4. Define the Problem and Be the Solution
Early on, Trump defined the #1 problem in this country (at least according to him) as immigration.
According to the polls (AKA “market research”), many Americans agreed with him. So, he latched on to a concern and offered his solution.
The Lesson: Find out what your potential customers’ number one problem is and offer the solution.
Marketing tip: Find out what your potential customers’ number one problem is and offer the solution.
Defining the problem isn’t enough, though. You must do as Trump did and…
5. Be Disciplined With Your Message
Once Trump identified immigration as the issue, he practically talked about nothing else. And when he did, he always tied it back to his number one issue.
I wonder if he learned this lesson from George W. Bush, who in his campaigns was equally disciplined with his message. Or perhaps he wanted to be like Nickelback. Either way, he was utterly defiant in staying on message.
The Lesson: Don’t let anything get you off message.
6. Be Willing to Get Crazy
Donald Trump is crazy or at least acts like it. There I said it.
The amazing thing about him is that what drives his opponents nuts is what makes his supporters love him. That he is “out there.” He is saying things that no one else is saying. He is doing things that no one else is doing.
He gets crazy.. And crazy gets attention.
Crazy stands out.
Crazy polarizes (see #2).
Crazy is memorable.
Like him or not, Donald Trump is no fool. He, in fact, is quite brilliant, and I believe a lot of his craziness is an act that serves as an ends to his means.
Years ago, an interviewer asked the comedian Chris Rock if he was always so amped up. He told them that people don’t pay to see “normal” Chris Rock. They pay to see “CHRIS ROCK.” In other words, they pay to see the crazy version of him.
The Lesson: Extreme positions make you memorable. To get attention, you might have to get a little crazy.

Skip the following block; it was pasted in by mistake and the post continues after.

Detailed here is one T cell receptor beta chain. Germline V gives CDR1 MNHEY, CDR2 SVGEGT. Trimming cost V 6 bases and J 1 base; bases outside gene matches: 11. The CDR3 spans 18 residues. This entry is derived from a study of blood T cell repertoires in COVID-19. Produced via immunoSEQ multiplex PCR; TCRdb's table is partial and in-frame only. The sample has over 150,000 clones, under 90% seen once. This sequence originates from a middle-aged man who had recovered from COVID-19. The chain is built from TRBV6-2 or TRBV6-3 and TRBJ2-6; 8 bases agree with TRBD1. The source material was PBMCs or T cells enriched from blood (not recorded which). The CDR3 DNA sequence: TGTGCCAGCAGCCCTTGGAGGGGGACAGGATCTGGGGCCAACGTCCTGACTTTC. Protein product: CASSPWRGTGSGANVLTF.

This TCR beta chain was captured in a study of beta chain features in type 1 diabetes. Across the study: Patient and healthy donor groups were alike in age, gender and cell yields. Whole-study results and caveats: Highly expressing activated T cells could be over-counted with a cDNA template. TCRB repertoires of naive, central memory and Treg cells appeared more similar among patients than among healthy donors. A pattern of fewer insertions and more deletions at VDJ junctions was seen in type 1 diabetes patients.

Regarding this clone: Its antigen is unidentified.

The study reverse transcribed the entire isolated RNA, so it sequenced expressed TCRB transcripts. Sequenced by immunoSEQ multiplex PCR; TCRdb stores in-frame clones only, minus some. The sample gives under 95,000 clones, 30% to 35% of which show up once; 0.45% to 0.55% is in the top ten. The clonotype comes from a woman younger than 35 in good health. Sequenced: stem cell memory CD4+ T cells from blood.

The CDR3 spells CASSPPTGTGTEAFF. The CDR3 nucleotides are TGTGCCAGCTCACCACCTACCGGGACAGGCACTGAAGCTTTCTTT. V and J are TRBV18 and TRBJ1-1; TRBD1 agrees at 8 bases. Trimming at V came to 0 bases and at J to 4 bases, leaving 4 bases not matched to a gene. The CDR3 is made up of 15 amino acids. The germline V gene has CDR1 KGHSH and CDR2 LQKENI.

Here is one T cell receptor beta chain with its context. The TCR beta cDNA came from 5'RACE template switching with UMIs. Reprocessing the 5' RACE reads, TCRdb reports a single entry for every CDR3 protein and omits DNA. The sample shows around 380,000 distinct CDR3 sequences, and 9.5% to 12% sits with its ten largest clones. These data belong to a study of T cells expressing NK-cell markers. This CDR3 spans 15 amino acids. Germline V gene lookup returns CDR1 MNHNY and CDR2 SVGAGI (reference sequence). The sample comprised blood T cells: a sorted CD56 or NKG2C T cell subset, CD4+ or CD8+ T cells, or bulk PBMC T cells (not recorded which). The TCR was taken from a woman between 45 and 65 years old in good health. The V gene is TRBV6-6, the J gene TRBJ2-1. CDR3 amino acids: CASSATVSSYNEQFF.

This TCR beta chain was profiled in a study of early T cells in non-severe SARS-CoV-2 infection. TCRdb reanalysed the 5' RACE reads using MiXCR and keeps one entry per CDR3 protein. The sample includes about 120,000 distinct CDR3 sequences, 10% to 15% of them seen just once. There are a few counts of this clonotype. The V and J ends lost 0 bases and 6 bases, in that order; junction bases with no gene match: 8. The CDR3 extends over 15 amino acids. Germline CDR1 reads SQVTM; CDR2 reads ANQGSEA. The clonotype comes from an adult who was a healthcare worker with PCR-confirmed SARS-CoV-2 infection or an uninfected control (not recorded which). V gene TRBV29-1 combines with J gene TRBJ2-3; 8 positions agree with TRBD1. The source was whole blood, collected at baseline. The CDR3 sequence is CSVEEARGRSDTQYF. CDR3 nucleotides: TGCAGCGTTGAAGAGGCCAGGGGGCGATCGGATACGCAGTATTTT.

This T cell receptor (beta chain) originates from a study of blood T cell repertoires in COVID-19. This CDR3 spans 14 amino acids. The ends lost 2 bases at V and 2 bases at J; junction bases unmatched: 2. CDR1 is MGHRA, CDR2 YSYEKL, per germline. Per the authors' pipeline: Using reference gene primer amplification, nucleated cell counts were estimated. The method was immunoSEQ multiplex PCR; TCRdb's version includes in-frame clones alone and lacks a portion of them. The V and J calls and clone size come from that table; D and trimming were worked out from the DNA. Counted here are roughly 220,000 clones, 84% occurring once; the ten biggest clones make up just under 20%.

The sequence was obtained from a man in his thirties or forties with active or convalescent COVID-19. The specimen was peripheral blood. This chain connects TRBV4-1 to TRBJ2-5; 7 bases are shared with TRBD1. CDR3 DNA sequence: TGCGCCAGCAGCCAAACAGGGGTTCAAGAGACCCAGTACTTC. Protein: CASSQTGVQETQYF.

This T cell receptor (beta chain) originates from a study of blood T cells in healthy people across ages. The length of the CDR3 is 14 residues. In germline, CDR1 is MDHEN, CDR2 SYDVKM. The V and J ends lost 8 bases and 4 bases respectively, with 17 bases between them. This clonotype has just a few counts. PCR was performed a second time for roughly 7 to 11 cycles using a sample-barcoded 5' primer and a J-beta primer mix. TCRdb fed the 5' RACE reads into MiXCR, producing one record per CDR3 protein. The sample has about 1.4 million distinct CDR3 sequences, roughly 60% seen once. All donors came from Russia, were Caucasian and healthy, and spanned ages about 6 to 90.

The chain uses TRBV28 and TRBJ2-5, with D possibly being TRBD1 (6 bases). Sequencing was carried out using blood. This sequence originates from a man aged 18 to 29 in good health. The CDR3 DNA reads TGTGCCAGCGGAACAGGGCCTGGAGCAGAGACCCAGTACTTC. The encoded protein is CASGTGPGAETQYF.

Extreme positions make you memorable. To get attention, you might have to get a little crazy.
7. Fear Sells…Really Well
According to Trump, if he is not elected, our country will immediately be overrun with foreign terrorists, the economy will collapse, and large animals will openly prowl the streets. (That might be an exaggeration or it might not. I’m actually not sure.)
I am not judging the morality of how Trump has used fear politically, but it works. It works in politics and it works in marketing.
You don’t have to take it to the extremes that Trump has, though. And it can be used in an ethical way.
For instance, if you are promoting a fitness product to overweight people, you can legitimately cite the statistics that suggest that being overweight will shorten one’s lifespan. It is possible that they might miss their grandchildren’s births. It is scary to think of having to be on medication for the rest of your life. It is terrifying to think of not being able to climb a flight of stairs on your own.
Those are legitimate ways to use fear effectively.
The Lesson: Fear, when used ethically, is a powerful marketing tool.
Fear, when used ethically, is a powerful marketing tool.
Regardless of who you cast your vote for this year, you can learn a lot from this remarkably crazy campaign season. Even from Donald Trump.
What marketing lessons have you learned from the campaign this year?